I saw one writer recently refer to investors as suffering "risk fatigue". It's a perfect description of today's environment. Since the onset of the financial crisis in 2008, we have had the varied afflictions of banks to contend with.
Just as we thought their wounds might be healing, we find damage has not been mitigated, but transferred. Now sovereign nations face huge debt mountains and liabilities that must be paid for – huge challenges in an environment where growth is drying up.
It is one thing to restructure a bank but quite another to restructure a country. At least a board of directors can generally agree on an appropriate course of action. For politicians, challenged by opposition parties and swayed by the electorate, things are less straightforward. Many suspect the US will be a textbook case in the run up to the November presidential elections, but, for now, the spotlight remains on Europe where the politicians' bluster continues.
Tiredness among investors has set in. How many more times is the euro going to hit the headlines? How many more bailouts and broken promises? How many more summits will there be to save the euro? I suppose the fatigue is due to the absence of a firm solution – good or bad. None of the wayward countries have been fixed, but neither has their fate been sealed outside the single currency.
This frustrating lack of clarity is what spooks the markets. Investors, at the mercy of the utterances of politicians, are understandably scared. Yet we are now at the stage where much of the bad news must be priced in – even a Greek exit. I am reminded of what happened in September 1992 when Britain left the Exchange Rate Mechanism. An initial market fall was very soon reversed. A resolution to the uncertainty meant the market not only bounced back, but continued rising strongly thereafter.
Most investors and asset managers have had plenty of time to reposition their portfolios. The markets have been largely stagnant. Having made their allocations to cash, fixed interest and equities, many are simply sitting on their hands waiting.
It seems that given the uncertain economic environment, portfolios are generally defensively positioned – perhaps too defensively.
Markets seem to be ignoring the bad news recently, and I think this is a promising sign. Company results too provide some reassurance. Despite the economic backdrop they have been quite good. Businesses, especially larger ones are also cash rich, though like investors they are hesitant to deploy their capital. With investors favouring traditional safe havens such as government bonds in the US, UK and Germany, yields have been driven down to levels not seen for 300 years.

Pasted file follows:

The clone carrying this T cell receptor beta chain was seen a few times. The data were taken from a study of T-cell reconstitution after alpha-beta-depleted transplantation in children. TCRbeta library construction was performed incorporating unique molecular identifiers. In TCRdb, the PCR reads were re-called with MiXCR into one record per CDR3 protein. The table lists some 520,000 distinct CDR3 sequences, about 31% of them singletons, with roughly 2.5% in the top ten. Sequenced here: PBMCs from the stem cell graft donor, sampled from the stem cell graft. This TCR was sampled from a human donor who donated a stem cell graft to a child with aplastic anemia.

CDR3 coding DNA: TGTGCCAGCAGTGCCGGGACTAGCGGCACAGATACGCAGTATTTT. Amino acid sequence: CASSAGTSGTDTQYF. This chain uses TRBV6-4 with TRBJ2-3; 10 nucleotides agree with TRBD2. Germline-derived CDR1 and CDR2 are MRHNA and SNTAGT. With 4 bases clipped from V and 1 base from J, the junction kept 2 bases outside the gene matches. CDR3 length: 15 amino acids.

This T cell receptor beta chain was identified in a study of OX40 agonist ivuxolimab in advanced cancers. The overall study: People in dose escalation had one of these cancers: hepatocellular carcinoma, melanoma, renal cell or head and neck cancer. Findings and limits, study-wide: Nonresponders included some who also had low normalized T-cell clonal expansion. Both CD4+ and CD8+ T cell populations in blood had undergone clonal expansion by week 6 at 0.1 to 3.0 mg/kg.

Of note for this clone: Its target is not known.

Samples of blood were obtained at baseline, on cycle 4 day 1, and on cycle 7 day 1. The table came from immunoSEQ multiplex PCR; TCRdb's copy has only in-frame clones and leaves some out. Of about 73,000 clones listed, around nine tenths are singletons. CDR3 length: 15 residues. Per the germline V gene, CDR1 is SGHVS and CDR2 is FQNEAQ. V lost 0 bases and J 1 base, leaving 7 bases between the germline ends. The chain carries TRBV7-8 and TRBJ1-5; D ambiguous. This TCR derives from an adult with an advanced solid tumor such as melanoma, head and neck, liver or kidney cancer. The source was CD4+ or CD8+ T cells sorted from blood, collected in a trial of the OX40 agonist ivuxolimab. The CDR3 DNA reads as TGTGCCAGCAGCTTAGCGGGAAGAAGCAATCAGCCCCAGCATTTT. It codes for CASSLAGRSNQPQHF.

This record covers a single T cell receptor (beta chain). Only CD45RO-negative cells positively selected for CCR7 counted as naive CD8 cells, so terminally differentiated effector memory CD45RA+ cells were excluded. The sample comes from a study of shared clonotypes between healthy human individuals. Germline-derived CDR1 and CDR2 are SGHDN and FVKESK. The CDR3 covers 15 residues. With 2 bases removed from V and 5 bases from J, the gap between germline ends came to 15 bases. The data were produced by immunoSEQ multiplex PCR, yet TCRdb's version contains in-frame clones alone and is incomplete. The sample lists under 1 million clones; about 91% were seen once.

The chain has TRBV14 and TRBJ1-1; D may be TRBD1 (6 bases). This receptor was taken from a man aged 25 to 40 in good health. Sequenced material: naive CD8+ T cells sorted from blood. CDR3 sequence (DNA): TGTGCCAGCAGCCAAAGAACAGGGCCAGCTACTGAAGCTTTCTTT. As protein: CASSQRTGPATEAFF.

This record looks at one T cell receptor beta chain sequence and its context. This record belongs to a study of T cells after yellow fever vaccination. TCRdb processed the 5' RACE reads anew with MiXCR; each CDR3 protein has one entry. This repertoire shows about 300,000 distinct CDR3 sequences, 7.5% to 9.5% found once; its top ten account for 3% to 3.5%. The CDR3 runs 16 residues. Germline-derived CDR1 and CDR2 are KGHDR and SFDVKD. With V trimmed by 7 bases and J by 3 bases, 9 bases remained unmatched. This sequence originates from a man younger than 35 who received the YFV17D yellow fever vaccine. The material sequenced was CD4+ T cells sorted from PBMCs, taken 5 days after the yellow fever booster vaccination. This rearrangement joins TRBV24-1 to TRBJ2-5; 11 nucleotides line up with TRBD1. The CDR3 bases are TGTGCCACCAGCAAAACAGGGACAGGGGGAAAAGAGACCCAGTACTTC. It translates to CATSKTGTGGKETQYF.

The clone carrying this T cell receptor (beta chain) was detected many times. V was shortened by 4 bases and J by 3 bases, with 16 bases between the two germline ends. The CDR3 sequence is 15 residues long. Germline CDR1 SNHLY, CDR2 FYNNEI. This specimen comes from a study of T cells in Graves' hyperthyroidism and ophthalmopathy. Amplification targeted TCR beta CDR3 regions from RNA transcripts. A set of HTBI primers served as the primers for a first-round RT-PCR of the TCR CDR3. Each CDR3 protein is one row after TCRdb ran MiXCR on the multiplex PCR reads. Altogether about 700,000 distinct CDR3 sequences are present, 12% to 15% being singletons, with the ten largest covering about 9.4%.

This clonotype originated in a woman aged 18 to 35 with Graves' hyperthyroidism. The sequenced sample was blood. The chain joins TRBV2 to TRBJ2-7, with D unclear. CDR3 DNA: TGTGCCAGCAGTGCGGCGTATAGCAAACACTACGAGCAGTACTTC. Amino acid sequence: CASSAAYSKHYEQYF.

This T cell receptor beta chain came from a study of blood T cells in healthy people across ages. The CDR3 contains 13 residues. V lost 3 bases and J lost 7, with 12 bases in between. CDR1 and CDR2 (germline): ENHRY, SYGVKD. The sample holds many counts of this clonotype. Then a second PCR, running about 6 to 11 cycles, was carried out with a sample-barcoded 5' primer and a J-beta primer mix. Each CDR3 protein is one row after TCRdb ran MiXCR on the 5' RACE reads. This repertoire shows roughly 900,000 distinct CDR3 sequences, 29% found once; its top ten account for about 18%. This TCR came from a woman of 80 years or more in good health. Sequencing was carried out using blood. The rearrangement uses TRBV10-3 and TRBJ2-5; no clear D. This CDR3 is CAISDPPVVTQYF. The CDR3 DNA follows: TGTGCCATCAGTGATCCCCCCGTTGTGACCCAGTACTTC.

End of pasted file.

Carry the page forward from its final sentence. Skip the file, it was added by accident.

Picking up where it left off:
It points to the fact that "risk" assets are better value. In fact, it turns the whole concept of risk upside-down. The resolution of problems in the eurozone could, for example, see southern Mediterranean debt soar and perceived safe havens such as gilts tumble. This could have knock-on consequences for corporate bonds too. Investors need to keep a close eye on what is a changeable situation and ensure they are aware of all the risks – not just the obvious ones such as chaos in Europe or a Chinese hard landing.
In a low-growth environment I still favour equity income funds such as Invesco Perpetual Income, Marlborough Multi Cap Income and J O Hambro Equity Income. As they provide a periodic, high level of income, at least you are paid to take risk and await a sustained market recovery. Investors shouldn't ignore more growth-orientated trusts either. Three UK funds that spring to mind are AXA Framlington UK Select Opportunities, Old Mutual UK Dynamic Equity and Liontrust Special Situations, all of which have first-class managers at the helm capable of extracting the best of any market surge.
You may well be suffering from risk fatigue, but don't assume the risks you fear will be the ones that will bite you. It may be investments that you consider safer will turn out to be the problem.
Mark Dampier is head of research at Hargreaves Lansdown, the asset manager, financial advisor and stockbroker. For more details about the funds included in this column, visit www.h.l.co.uk/independent